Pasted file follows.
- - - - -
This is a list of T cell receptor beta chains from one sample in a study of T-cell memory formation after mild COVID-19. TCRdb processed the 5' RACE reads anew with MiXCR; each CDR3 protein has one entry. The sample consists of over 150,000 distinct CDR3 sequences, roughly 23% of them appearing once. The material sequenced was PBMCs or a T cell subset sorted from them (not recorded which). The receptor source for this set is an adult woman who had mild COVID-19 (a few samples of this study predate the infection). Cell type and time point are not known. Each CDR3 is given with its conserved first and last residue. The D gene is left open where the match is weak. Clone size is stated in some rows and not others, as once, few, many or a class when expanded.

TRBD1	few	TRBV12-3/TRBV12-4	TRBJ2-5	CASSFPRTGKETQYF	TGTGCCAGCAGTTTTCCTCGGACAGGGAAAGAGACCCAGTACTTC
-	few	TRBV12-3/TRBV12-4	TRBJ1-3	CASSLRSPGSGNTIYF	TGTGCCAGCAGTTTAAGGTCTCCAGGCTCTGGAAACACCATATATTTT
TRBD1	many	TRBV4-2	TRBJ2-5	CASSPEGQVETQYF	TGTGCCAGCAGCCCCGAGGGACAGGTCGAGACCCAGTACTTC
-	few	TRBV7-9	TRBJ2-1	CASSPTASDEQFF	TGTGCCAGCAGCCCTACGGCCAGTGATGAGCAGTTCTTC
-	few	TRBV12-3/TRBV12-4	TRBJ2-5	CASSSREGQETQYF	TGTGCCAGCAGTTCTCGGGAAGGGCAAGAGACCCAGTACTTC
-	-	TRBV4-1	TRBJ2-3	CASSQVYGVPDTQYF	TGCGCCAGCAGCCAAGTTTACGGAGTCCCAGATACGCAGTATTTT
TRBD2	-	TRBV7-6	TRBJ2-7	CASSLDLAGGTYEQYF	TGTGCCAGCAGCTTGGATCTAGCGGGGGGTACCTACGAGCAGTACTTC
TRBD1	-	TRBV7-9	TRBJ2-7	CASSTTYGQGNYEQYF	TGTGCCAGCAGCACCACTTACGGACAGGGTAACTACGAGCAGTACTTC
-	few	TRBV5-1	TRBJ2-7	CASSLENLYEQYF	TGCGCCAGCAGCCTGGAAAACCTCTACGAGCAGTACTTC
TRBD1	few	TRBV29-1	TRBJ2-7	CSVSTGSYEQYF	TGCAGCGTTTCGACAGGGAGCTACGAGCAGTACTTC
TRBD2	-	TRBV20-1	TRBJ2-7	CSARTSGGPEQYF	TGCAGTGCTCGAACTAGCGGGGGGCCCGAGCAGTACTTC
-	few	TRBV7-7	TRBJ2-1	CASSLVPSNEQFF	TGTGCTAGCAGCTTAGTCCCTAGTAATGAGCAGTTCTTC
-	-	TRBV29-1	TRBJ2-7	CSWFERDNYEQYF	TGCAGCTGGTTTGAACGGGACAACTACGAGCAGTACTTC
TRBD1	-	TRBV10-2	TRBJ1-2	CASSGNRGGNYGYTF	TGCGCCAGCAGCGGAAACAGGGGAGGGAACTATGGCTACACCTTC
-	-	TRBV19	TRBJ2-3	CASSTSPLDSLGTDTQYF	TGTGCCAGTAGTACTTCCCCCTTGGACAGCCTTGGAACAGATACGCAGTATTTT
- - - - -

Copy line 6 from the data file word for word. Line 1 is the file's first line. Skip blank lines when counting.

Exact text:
-	few	TRBV12-3/TRBV12-4	TRBJ2-5	CASSSREGQETQYF	TGTGCCAGCAGTTCTCGGGAAGGGCAAGAGACCCAGTACTTC